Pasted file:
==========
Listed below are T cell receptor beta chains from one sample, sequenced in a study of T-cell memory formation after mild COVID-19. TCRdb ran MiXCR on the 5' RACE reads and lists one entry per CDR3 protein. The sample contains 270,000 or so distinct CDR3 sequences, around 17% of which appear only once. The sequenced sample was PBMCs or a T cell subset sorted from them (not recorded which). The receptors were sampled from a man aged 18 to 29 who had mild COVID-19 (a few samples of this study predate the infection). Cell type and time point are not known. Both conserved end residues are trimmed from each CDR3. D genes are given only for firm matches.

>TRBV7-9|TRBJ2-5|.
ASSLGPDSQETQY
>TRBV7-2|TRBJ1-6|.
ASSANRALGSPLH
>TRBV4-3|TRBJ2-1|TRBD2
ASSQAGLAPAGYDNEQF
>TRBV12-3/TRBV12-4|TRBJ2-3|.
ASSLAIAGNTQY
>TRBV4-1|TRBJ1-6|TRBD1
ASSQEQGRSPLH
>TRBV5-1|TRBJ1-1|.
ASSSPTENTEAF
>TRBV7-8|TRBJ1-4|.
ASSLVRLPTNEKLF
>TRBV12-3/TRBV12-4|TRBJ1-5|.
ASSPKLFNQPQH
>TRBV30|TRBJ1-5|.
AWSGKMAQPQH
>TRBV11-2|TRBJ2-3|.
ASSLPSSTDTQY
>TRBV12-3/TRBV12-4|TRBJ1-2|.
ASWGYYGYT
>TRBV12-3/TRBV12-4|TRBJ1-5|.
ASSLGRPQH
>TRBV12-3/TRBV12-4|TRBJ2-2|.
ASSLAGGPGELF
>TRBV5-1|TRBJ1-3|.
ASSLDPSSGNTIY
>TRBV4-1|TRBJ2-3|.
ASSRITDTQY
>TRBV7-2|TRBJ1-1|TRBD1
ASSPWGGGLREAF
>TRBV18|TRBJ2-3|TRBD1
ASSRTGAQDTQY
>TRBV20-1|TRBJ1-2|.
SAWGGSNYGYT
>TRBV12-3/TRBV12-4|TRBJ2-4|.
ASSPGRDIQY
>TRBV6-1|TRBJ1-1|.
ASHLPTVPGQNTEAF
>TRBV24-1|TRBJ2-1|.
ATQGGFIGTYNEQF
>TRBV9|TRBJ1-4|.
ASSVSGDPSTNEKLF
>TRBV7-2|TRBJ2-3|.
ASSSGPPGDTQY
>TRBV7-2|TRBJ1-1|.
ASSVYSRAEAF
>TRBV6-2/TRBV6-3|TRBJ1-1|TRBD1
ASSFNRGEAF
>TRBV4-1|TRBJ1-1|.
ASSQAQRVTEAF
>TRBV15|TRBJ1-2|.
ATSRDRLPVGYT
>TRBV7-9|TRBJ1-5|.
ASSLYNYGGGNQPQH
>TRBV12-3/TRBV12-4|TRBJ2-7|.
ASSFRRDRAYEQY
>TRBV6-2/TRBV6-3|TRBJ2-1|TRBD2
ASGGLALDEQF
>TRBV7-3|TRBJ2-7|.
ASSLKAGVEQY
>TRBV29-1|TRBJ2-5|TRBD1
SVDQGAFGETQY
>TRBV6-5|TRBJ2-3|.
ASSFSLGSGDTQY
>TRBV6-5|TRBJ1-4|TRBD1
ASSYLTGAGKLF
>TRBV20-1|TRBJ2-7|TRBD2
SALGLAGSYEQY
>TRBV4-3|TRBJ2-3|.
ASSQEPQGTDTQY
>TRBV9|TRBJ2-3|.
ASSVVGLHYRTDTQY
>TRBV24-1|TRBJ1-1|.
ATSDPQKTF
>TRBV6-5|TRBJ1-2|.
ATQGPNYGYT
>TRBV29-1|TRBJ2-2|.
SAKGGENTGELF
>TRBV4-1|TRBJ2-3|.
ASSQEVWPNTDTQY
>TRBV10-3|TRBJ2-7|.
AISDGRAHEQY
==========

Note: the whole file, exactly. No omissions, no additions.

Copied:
Listed below are T cell receptor beta chains from one sample, sequenced in a study of T-cell memory formation after mild COVID-19. TCRdb ran MiXCR on the 5' RACE reads and lists one entry per CDR3 protein. The sample contains 270,000 or so distinct CDR3 sequences, around 17% of which appear only once. The sequenced sample was PBMCs or a T cell subset sorted from them (not recorded which). The receptors were sampled from a man aged 18 to 29 who had mild COVID-19 (a few samples of this study predate the infection). Cell type and time point are not known. Both conserved end residues are trimmed from each CDR3. D genes are given only for firm matches.

>TRBV7-9|TRBJ2-5|.
ASSLGPDSQETQY
>TRBV7-2|TRBJ1-6|.
ASSANRALGSPLH
>TRBV4-3|TRBJ2-1|TRBD2
ASSQAGLAPAGYDNEQF
>TRBV12-3/TRBV12-4|TRBJ2-3|.
ASSLAIAGNTQY
>TRBV4-1|TRBJ1-6|TRBD1
ASSQEQGRSPLH
>TRBV5-1|TRBJ1-1|.
ASSSPTENTEAF
>TRBV7-8|TRBJ1-4|.
ASSLVRLPTNEKLF
>TRBV12-3/TRBV12-4|TRBJ1-5|.
ASSPKLFNQPQH
>TRBV30|TRBJ1-5|.
AWSGKMAQPQH
>TRBV11-2|TRBJ2-3|.
ASSLPSSTDTQY
>TRBV12-3/TRBV12-4|TRBJ1-2|.
ASWGYYGYT
>TRBV12-3/TRBV12-4|TRBJ1-5|.
ASSLGRPQH
>TRBV12-3/TRBV12-4|TRBJ2-2|.
ASSLAGGPGELF
>TRBV5-1|TRBJ1-3|.
ASSLDPSSGNTIY
>TRBV4-1|TRBJ2-3|.
ASSRITDTQY
>TRBV7-2|TRBJ1-1|TRBD1
ASSPWGGGLREAF
>TRBV18|TRBJ2-3|TRBD1
ASSRTGAQDTQY
>TRBV20-1|TRBJ1-2|.
SAWGGSNYGYT
>TRBV12-3/TRBV12-4|TRBJ2-4|.
ASSPGRDIQY
>TRBV6-1|TRBJ1-1|.
ASHLPTVPGQNTEAF
>TRBV24-1|TRBJ2-1|.
ATQGGFIGTYNEQF
>TRBV9|TRBJ1-4|.
ASSVSGDPSTNEKLF
>TRBV7-2|TRBJ2-3|.
ASSSGPPGDTQY
>TRBV7-2|TRBJ1-1|.
ASSVYSRAEAF
>TRBV6-2/TRBV6-3|TRBJ1-1|TRBD1
ASSFNRGEAF
>TRBV4-1|TRBJ1-1|.
ASSQAQRVTEAF
>TRBV15|TRBJ1-2|.
ATSRDRLPVGYT
>TRBV7-9|TRBJ1-5|.
ASSLYNYGGGNQPQH
>TRBV12-3/TRBV12-4|TRBJ2-7|.
ASSFRRDRAYEQY
>TRBV6-2/TRBV6-3|TRBJ2-1|TRBD2
ASGGLALDEQF
>TRBV7-3|TRBJ2-7|.
ASSLKAGVEQY
>TRBV29-1|TRBJ2-5|TRBD1
SVDQGAFGETQY
>TRBV6-5|TRBJ2-3|.
ASSFSLGSGDTQY
>TRBV6-5|TRBJ1-4|TRBD1
ASSYLTGAGKLF
>TRBV20-1|TRBJ2-7|TRBD2
SALGLAGSYEQY
>TRBV4-3|TRBJ2-3|.
ASSQEPQGTDTQY
>TRBV9|TRBJ2-3|.
ASSVVGLHYRTDTQY
>TRBV24-1|TRBJ1-1|.
ATSDPQKTF
>TRBV6-5|TRBJ1-2|.
ATQGPNYGYT
>TRBV29-1|TRBJ2-2|.
SAKGGENTGELF
>TRBV4-1|TRBJ2-3|.
ASSQEVWPNTDTQY
>TRBV10-3|TRBJ2-7|.
AISDGRAHEQY